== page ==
So our turn finally came and into the mist we hurtled. What I didn’t know was that the timed section was first and so clearly thinking we weren’t motoring sufficiently Aunty Becky gave me a growl and a kick on. Now in my defence she did do this just before a jump so I thought she meant take off from there. It was a long way off but I am a professional athlete and nothing if not amenable; so I did. This seemed to surprise Aunty Becky and she felt the need to inspect my ears. Being ever helpful I threw up my head, dropped her back in the plate and off we went.

All was going swimmingly well, Aunty Becky remembered where we were going and despite ridiculously thick fog we had managed to navigate ourselves around the eight jumps.

Now, remember the eight jumps part? Well we’d jumped eight (I’d counted) so as we came back out of that arena I assumed we’d finished and I may have taken a hard right back to a few of my new mates in the collecting ring to tell them all about it. This utterly surprised Aunty Becky who’d clearly forgotten to mention the other 11 jumps on the rest of the course. She said eight! What’s a boy supposed to do? There was a mildly worrying moment when Aunty Becky seemed to be practising playing polo and was hanging so far off the side she could have been picked for the Army tent pegging team but she recovered and swung me back round the way we were supposed to be going. Mother’s scream of: “Will the pair of you stop farting about and GET ON!” could have probably been heard in the Outer Hebrides.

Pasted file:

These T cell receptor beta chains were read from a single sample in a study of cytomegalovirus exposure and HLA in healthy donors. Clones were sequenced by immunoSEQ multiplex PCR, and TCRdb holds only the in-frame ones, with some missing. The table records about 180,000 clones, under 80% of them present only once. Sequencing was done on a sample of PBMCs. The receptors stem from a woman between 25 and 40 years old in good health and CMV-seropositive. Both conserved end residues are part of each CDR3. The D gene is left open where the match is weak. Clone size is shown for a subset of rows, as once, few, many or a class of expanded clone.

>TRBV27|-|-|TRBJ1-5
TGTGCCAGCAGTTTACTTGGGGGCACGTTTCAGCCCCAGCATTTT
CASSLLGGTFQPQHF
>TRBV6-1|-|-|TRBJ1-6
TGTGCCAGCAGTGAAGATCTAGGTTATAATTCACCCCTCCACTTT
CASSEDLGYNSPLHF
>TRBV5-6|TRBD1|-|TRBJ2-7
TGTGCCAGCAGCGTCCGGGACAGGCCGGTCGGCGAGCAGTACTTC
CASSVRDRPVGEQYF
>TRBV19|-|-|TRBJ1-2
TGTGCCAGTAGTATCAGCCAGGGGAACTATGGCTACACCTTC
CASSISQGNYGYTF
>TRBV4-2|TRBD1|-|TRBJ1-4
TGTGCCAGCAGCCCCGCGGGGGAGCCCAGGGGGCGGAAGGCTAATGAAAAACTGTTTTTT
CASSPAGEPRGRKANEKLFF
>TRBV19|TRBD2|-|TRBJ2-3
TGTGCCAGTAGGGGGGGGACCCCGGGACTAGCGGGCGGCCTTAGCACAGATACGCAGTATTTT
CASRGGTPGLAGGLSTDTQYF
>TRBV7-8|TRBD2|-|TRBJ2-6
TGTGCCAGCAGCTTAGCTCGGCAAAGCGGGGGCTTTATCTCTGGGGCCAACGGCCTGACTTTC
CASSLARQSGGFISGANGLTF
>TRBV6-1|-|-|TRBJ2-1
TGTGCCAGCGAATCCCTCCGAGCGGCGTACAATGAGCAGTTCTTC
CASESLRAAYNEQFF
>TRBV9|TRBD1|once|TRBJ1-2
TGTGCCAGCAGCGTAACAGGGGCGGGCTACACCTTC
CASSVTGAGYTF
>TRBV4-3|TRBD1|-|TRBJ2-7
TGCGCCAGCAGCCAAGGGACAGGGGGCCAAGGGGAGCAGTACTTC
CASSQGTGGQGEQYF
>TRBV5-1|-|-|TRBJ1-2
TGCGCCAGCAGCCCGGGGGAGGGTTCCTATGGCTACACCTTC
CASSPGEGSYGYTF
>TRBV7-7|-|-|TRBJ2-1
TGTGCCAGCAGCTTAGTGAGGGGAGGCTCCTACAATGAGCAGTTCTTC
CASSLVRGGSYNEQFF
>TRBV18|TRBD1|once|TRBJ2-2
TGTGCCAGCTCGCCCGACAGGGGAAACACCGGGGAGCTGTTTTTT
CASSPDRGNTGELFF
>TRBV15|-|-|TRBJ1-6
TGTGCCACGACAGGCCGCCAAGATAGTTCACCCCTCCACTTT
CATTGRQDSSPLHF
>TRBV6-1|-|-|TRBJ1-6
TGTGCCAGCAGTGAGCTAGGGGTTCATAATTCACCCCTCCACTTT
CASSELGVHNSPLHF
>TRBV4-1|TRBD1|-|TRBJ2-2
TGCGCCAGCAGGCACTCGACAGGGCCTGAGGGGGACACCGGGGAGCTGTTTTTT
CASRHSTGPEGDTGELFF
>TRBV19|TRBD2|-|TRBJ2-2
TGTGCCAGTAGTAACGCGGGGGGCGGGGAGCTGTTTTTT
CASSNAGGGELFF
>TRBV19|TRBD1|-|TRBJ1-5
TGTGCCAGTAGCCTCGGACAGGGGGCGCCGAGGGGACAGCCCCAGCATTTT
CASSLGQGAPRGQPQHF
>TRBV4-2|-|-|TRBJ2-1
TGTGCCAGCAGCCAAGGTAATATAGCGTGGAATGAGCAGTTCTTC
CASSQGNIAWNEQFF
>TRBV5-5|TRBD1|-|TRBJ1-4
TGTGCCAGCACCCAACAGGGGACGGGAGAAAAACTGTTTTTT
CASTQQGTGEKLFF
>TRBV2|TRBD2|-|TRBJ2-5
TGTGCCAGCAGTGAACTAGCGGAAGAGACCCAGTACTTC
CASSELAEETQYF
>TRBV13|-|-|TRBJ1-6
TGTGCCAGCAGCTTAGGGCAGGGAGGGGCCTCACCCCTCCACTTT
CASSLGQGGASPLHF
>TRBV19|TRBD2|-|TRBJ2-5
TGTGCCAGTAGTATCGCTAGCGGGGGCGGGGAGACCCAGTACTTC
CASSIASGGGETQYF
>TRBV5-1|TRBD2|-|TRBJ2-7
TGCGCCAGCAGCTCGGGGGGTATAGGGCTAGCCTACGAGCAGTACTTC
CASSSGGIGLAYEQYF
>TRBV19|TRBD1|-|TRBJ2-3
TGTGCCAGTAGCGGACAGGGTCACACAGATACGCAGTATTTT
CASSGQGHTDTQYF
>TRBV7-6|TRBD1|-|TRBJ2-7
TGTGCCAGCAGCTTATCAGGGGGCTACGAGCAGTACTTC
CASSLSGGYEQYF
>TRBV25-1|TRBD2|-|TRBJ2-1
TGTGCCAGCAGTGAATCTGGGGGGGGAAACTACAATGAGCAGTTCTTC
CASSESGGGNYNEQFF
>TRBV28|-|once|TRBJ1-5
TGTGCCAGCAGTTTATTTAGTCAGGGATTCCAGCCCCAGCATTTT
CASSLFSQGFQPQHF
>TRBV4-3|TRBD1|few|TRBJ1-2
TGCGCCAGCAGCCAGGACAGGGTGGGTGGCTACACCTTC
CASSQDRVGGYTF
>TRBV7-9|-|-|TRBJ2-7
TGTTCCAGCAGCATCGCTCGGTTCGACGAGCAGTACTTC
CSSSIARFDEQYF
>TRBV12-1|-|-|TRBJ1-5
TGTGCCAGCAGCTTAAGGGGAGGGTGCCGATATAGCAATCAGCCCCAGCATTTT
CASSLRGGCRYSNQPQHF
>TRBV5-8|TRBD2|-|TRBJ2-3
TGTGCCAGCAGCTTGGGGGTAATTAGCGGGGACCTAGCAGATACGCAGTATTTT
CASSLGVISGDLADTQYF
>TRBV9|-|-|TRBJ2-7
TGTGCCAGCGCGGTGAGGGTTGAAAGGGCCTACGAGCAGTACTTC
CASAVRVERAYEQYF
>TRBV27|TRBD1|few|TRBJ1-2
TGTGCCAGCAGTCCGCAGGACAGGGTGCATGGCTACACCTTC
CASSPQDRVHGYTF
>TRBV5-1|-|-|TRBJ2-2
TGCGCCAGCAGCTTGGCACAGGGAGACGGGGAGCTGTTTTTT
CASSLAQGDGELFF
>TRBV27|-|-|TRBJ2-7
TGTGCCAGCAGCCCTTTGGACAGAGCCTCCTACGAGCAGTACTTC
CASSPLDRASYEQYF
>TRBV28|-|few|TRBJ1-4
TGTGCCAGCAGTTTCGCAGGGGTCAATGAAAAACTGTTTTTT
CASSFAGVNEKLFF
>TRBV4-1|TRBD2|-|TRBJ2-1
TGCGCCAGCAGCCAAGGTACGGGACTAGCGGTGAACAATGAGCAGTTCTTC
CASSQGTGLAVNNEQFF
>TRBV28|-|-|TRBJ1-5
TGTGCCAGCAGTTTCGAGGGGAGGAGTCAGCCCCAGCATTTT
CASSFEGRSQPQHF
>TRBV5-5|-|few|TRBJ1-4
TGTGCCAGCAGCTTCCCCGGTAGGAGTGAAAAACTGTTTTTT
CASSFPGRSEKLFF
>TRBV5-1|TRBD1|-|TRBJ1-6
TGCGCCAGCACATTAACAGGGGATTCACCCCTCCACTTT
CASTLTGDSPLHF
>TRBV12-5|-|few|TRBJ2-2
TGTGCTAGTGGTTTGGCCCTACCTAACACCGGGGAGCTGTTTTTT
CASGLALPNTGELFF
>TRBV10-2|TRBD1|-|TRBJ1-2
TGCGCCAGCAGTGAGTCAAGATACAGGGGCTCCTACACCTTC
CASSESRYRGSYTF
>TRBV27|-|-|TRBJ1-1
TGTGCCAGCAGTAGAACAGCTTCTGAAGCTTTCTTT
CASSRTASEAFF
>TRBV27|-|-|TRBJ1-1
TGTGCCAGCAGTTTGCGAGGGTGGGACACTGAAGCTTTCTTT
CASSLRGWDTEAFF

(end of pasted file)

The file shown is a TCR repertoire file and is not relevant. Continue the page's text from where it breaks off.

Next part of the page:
I later found out as we hadn’t gone through the timer gates at that point that little misunderstanding had cost us dearly. Next time woman tell me that there’s 19 jumps!

So the rest of the course passed by in a foggy blur. I was a little peeved I was only jumping the little fences and we may have had a couple of arguments over this. None the less while it wasn’t the tidiest or most professional round I’d ever done, we got round which given the conditions wasn’t bad. I was blowing like an asthmatic whale by the end and Aunty Becky was panting so hard I thought I was being piloted by Lassie. There was steam billowing off me (proof if it was ever needed that I am HOT) and we were both grinning from ear to ear.

I spent the rest of the day being fed lots of sweets by the inner sanctum of important people who knew where I was being stabled and generally being fussed. My mother did express concerns that if my ego got any bigger then I wouldn’t fit on the lorry on the way home but since she is a limelight hogger of epic proportions I think it was jealousy.

I went home, had an amazing roll, got my still white-ish feathers filthy and then spent the night regaling the barn with tales of my brilliance. The best news of all is the following day the boss lady trotted me up and I’m SOUND! So this was a little practice, a warm-up before I burst back onto the cross-country scene like a feathered fiend.

So Mary, we’ve met, we chatted, you handled my fame so do you fancy a jaunt around a proper cross-country course in a way you’ve never been around one before? Call me.

Laters,

Hovis

m king and hovis